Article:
that promote Gender Equality and Women’s Human Rights in the area of
Violence Against Women.

“The fact is there are less services available for women now, and
there is less chance that the private and public sectors will develop
systems and structures that account for the needs of women. Either way
you look at it Tonga is not committed to gender equality”.

Gutenbeil-Likiliki does point out some significant progress that been
made over the last three years, especially in terms of Policing with
the No Drop Policy for domestic violence assault cases and the
establishment of the Domestic Violence Unit. The amendment to the
Nationality Act in 2007 also enabled women to possess dual citizenship
and clarified issues around nationality, marriage and parenting.

Overall though, Guttenbeil-Likiliki calls for consideration what
progress Tonga will have made in another 3 years time “Tonga’s
delegation returned from the 11th Triennial conference with a big task
on their hands. We’ve gone back so far on women’s rights in this
country that we need to take some massive leaps forward to even be
comparable to other Pacific nations.”


‘Female economic empowerment in Tonga has a long way to go’

As the 11th Triennial Conference of Pacific Women enters day two in Noumea, New Caledonia this week, economic empowerment of women came under the microscope.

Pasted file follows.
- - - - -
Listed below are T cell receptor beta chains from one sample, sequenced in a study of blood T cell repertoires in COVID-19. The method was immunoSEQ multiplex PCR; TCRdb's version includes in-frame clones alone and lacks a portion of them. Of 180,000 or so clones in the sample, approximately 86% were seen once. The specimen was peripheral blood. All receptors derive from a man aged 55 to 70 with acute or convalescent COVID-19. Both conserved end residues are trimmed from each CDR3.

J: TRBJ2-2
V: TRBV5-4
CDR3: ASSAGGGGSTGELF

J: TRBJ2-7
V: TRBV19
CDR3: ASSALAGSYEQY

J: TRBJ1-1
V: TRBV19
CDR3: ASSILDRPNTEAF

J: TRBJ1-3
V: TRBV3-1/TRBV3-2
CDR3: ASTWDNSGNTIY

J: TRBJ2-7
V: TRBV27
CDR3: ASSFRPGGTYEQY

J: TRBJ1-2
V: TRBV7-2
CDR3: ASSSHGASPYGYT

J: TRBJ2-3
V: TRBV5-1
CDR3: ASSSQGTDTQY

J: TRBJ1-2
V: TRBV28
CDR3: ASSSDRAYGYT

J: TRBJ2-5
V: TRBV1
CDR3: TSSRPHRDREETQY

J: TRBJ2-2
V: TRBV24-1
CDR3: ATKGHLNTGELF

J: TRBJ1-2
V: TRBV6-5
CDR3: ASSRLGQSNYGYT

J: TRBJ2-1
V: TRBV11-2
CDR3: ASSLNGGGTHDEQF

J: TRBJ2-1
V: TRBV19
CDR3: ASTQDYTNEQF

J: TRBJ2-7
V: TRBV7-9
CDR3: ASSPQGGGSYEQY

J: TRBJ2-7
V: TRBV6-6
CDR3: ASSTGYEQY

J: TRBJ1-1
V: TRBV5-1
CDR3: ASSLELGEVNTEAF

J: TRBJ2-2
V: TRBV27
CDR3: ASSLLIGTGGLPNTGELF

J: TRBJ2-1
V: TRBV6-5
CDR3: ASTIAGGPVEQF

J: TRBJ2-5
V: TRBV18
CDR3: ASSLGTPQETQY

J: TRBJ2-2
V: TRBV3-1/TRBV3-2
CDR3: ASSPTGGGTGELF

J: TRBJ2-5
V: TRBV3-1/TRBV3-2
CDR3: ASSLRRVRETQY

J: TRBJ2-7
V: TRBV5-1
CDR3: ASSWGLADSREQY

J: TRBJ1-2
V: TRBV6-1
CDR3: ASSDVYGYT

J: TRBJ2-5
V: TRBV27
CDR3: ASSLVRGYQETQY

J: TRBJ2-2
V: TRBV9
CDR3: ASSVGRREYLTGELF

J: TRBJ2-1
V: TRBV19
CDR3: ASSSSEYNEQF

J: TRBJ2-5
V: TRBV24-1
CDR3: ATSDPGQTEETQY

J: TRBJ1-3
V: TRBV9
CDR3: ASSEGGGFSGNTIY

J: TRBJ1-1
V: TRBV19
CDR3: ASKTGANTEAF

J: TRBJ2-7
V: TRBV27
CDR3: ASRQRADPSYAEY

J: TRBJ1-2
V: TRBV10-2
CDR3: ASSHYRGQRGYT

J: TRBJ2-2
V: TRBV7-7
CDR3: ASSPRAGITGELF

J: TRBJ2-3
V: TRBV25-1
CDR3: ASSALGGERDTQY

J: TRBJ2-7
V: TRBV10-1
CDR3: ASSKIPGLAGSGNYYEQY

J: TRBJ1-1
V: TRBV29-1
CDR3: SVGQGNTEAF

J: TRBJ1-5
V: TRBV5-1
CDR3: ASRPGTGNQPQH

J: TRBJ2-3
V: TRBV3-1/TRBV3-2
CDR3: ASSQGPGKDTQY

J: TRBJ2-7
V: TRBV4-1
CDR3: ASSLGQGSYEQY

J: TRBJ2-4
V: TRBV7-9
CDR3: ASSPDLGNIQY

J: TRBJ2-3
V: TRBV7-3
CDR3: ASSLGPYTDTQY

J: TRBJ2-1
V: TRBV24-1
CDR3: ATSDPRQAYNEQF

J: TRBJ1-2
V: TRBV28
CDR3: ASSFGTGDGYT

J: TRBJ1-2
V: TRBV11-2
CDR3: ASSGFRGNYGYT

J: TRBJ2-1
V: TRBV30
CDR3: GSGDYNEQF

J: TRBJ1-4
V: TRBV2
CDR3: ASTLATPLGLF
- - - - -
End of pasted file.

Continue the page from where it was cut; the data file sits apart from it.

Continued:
This morning during the Economic Empowerment of Women Plenary,
Auckland University’s Dr. Yvonne Underhill-Sem made a plea for the
economic empowerment of women in the Pacific through promoting their
access to the variety of resources they need in order to balance their
work and family lives in ways that promote their own sense of
wellbeing and dignity.

Applying this to the Tongan situation, the Director of the Women and
Children Crisis Centre Ofa-Ki-Levuka Guttenbeil-Likiliki points to
land rights as the most obvious barrier to women being able to achieve
economic empowerment in the Kingdom.

“The government is reluctant to change land ownership laws and upset
the status quo which was clearly communicated in Government’s refusal
to ratify the UN Convention on the Elimination of all forms of
Discrimination Against Women (CEDAW) in 2009. Because of this huge
obstacle, and it is huge, so many women are held back from economic
opportunities – for example business bank loans requiring land as
collateral” said Guttenbeil-Likiliki.

Currently women in Tonga are only able to lease land but they are unable to own
land. Inheritance to land title passes through male heirs.

“Women who are currently accessing land in Tonga are most likely using
land that is owned by male family members (husbands, brothers,
grandfathers). The female business owners that we do see in Tonga have